Above us, high on the summit ridge Ovidéo, who was climbing had assumed trailblazing duties on the toughest section of the climb, the final 175 meters to the summit on a 45-50 degree slope. He plowed through knee-deep snow all the way to the summit, a truly Herculean effort.

Picture from Ronan’s descent from the summit… scary steep!!

At that point, we could see the summit in the light of the full moon. It loomed high above on the steepest part of the climb. I mentioned to Ron that I didn’t think I could make the summit and still have the energy needed to descend all the way back to high camp, and later base camp. We were both exhausted, and agreed that the right decision was to turn around and begin the descent. Ultimately 3 of our six climbers made it to the summit, Tom (with his guide Ovidéo), followed shortly by Ronan (and his guide Victor), and later Merijin (and his guide Juan). Pluen went a bit farther than Ron and I, then joined up with Victor and Ronan as they descended from the summit).

On the way down the importance of being roped and harnessed together was underscored. While ascending, our guide William was in the lead, Ron center and me at the rear. While descending we went in reverse order. When crossing a 3’ crevasse, William would put tension on the line to assist our momentum while we jumped across.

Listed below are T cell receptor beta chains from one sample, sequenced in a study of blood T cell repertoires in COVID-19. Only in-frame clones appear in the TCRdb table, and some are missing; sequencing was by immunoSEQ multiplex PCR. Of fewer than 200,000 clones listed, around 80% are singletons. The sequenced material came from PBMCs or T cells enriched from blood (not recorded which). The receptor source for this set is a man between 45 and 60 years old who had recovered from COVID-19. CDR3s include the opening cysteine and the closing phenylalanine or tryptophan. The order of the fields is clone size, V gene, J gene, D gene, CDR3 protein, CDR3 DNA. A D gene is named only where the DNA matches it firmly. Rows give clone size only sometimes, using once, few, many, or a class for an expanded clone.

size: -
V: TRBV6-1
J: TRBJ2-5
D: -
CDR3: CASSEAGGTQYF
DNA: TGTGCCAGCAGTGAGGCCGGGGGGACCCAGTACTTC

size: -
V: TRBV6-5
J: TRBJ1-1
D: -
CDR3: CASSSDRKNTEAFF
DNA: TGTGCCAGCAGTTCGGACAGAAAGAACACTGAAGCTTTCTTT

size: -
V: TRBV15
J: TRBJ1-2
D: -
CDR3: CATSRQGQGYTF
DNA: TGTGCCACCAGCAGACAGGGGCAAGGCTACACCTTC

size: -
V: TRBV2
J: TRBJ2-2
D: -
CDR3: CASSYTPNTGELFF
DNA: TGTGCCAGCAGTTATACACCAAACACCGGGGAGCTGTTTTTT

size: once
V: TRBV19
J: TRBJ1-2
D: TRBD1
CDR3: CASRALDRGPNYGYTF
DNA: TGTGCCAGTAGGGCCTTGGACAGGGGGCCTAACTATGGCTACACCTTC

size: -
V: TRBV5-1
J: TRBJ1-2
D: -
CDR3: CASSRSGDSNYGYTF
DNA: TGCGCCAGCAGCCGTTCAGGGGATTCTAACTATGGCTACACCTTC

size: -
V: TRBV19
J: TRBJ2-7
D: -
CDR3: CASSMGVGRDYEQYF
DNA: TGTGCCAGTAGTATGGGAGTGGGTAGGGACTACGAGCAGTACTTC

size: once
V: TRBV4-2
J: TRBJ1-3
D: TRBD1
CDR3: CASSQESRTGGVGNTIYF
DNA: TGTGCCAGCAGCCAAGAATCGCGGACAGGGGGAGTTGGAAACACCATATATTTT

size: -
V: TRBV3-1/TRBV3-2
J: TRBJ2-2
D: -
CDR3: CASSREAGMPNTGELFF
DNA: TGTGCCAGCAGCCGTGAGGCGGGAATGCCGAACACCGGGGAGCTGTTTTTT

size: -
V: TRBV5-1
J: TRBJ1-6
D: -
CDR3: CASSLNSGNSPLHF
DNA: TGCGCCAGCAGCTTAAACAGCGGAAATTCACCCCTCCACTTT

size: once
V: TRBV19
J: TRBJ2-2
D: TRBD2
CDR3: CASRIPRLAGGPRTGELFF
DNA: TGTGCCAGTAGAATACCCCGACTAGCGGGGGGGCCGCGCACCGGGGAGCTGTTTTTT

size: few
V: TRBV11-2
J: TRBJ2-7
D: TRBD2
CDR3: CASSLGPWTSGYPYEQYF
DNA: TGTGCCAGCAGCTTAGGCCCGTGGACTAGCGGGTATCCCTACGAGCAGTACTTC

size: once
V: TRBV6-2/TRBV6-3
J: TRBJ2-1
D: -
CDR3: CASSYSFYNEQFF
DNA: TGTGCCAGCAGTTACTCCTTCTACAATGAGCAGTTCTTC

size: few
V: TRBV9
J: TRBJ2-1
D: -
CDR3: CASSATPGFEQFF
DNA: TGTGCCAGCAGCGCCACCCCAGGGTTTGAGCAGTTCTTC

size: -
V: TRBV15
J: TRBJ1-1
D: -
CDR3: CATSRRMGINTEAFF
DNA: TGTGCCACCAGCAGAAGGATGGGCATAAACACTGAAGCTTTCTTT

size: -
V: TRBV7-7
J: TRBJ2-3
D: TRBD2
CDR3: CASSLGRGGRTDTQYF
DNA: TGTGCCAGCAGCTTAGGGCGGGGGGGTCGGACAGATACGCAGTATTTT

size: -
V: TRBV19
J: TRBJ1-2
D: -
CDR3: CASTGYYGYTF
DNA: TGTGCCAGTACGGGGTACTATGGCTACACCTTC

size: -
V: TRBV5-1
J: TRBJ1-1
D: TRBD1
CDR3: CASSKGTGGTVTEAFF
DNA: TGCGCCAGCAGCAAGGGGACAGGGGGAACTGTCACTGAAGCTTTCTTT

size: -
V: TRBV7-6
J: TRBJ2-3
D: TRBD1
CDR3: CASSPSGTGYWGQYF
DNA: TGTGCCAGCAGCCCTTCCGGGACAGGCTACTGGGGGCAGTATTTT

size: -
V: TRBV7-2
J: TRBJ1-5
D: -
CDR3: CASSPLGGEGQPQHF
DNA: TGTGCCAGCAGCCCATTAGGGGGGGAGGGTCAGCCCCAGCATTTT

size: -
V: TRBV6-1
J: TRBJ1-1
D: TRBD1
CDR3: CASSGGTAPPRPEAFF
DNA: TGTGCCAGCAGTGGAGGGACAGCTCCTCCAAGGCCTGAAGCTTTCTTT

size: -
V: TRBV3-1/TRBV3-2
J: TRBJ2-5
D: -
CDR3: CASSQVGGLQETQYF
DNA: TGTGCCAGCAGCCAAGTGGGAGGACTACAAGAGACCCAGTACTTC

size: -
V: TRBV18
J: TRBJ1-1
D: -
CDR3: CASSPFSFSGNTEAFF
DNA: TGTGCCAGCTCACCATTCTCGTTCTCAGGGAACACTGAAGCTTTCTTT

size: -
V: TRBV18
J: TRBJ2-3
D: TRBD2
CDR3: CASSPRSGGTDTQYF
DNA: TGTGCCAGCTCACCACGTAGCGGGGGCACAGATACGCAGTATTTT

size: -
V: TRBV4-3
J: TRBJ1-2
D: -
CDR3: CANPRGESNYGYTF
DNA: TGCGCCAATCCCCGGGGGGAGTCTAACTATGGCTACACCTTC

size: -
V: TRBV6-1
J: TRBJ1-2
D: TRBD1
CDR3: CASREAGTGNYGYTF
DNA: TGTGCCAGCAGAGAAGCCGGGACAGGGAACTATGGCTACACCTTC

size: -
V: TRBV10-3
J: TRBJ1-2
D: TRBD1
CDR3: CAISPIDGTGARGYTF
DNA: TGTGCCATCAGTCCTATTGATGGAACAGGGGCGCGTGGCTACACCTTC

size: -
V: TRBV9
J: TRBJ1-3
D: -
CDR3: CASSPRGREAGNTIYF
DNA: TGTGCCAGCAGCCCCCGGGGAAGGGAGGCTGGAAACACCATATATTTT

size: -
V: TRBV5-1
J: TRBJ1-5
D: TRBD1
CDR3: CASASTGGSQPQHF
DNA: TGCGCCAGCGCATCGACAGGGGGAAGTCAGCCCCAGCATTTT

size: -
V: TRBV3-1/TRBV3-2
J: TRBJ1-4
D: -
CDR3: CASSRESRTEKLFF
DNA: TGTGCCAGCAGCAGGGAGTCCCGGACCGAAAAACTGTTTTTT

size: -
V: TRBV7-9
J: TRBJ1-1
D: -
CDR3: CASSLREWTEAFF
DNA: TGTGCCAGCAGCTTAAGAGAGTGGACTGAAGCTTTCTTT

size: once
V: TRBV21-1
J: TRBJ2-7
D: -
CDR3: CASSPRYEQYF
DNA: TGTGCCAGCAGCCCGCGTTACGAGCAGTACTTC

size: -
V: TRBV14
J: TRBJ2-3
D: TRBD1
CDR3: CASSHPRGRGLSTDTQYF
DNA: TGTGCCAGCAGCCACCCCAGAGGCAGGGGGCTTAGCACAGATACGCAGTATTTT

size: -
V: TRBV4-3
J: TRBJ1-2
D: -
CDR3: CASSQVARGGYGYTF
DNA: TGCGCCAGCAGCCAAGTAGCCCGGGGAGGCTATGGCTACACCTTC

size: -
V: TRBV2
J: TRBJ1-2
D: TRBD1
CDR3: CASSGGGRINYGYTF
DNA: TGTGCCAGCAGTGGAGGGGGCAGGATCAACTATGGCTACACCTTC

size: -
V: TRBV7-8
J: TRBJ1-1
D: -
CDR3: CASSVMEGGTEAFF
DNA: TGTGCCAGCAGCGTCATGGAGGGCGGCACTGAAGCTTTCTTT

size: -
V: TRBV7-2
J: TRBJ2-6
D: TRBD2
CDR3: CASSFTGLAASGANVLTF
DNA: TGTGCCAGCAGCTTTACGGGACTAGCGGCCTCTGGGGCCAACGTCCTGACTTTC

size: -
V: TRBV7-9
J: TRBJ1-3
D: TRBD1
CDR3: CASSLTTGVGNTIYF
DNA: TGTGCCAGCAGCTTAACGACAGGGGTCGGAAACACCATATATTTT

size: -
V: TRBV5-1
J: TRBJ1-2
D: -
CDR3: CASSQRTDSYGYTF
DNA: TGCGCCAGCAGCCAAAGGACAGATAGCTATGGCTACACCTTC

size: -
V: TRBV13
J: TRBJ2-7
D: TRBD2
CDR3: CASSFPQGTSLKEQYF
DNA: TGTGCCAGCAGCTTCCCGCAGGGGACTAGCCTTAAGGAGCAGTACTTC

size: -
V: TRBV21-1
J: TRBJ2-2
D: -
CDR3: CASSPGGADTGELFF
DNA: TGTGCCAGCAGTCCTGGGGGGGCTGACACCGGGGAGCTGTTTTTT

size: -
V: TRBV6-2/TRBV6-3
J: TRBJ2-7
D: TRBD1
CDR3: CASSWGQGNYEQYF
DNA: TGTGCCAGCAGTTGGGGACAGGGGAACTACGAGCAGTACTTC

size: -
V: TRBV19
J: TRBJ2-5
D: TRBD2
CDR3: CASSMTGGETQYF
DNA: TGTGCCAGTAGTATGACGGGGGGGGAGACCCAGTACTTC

On the way down, I was in the lead position while William was the anchor. As we were descending the narrow track at a point where the track turned sharply to the right, my left foot sunk into deep snow and I lost my balance. Almost immediately I felt my momentum stop as Ron fell backward so he could dig his crampons into the snow and William provided a strong base to stabilize the situation. Their quick reaction instilled the importance of the rope team working together to protect each other.

William (not pictured) and Ron arresting my fall

Although we were slightly disappointed about not making the summit, we made the right/safe decision for us. The descent was challenging, using up every bit of the little energy we had remaining, but the sun had risen and the views all around us were absolutely stunning! Even though the summit eluded us, it was a phenomenal experience, seeing incredible sights, experiencing new challenges, and sharing it all with incredible and interesting people. All in all a big win!